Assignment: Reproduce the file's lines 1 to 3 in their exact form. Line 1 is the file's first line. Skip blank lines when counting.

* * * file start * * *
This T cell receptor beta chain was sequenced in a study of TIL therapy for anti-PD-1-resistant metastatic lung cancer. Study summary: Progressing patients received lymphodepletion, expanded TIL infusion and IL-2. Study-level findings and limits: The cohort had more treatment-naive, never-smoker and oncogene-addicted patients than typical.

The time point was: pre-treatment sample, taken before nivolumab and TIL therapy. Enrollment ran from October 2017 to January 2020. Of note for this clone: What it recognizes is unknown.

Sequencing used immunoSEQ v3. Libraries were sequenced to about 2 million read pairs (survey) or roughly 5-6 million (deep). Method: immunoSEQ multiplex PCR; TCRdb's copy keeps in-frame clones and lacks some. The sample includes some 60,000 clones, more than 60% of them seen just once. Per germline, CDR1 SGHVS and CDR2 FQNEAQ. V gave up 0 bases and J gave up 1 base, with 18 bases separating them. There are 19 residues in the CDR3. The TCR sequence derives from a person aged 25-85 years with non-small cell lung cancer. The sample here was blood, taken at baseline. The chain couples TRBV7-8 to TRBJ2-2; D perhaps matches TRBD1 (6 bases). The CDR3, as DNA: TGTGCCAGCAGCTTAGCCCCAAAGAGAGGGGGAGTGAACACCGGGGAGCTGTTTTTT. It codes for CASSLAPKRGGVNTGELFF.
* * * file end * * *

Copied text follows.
This T cell receptor beta chain was sequenced in a study of TIL therapy for anti-PD-1-resistant metastatic lung cancer. Study summary: Progressing patients received lymphodepletion, expanded TIL infusion and IL-2. Study-level findings and limits: The cohort had more treatment-naive, never-smoker and oncogene-addicted patients than typical.

The time point was: pre-treatment sample, taken before nivolumab and TIL therapy. Enrollment ran from October 2017 to January 2020. Of note for this clone: What it recognizes is unknown.

Sequencing used immunoSEQ v3. Libraries were sequenced to about 2 million read pairs (survey) or roughly 5-6 million (deep). Method: immunoSEQ multiplex PCR; TCRdb's copy keeps in-frame clones and lacks some. The sample includes some 60,000 clones, more than 60% of them seen just once. Per germline, CDR1 SGHVS and CDR2 FQNEAQ. V gave up 0 bases and J gave up 1 base, with 18 bases separating them. There are 19 residues in the CDR3. The TCR sequence derives from a person aged 25-85 years with non-small cell lung cancer. The sample here was blood, taken at baseline. The chain couples TRBV7-8 to TRBJ2-2; D perhaps matches TRBD1 (6 bases). The CDR3, as DNA: TGTGCCAGCAGCTTAGCCCCAAAGAGAGGGGGAGTGAACACCGGGGAGCTGTTTTTT. It codes for CASSLAPKRGGVNTGELFF.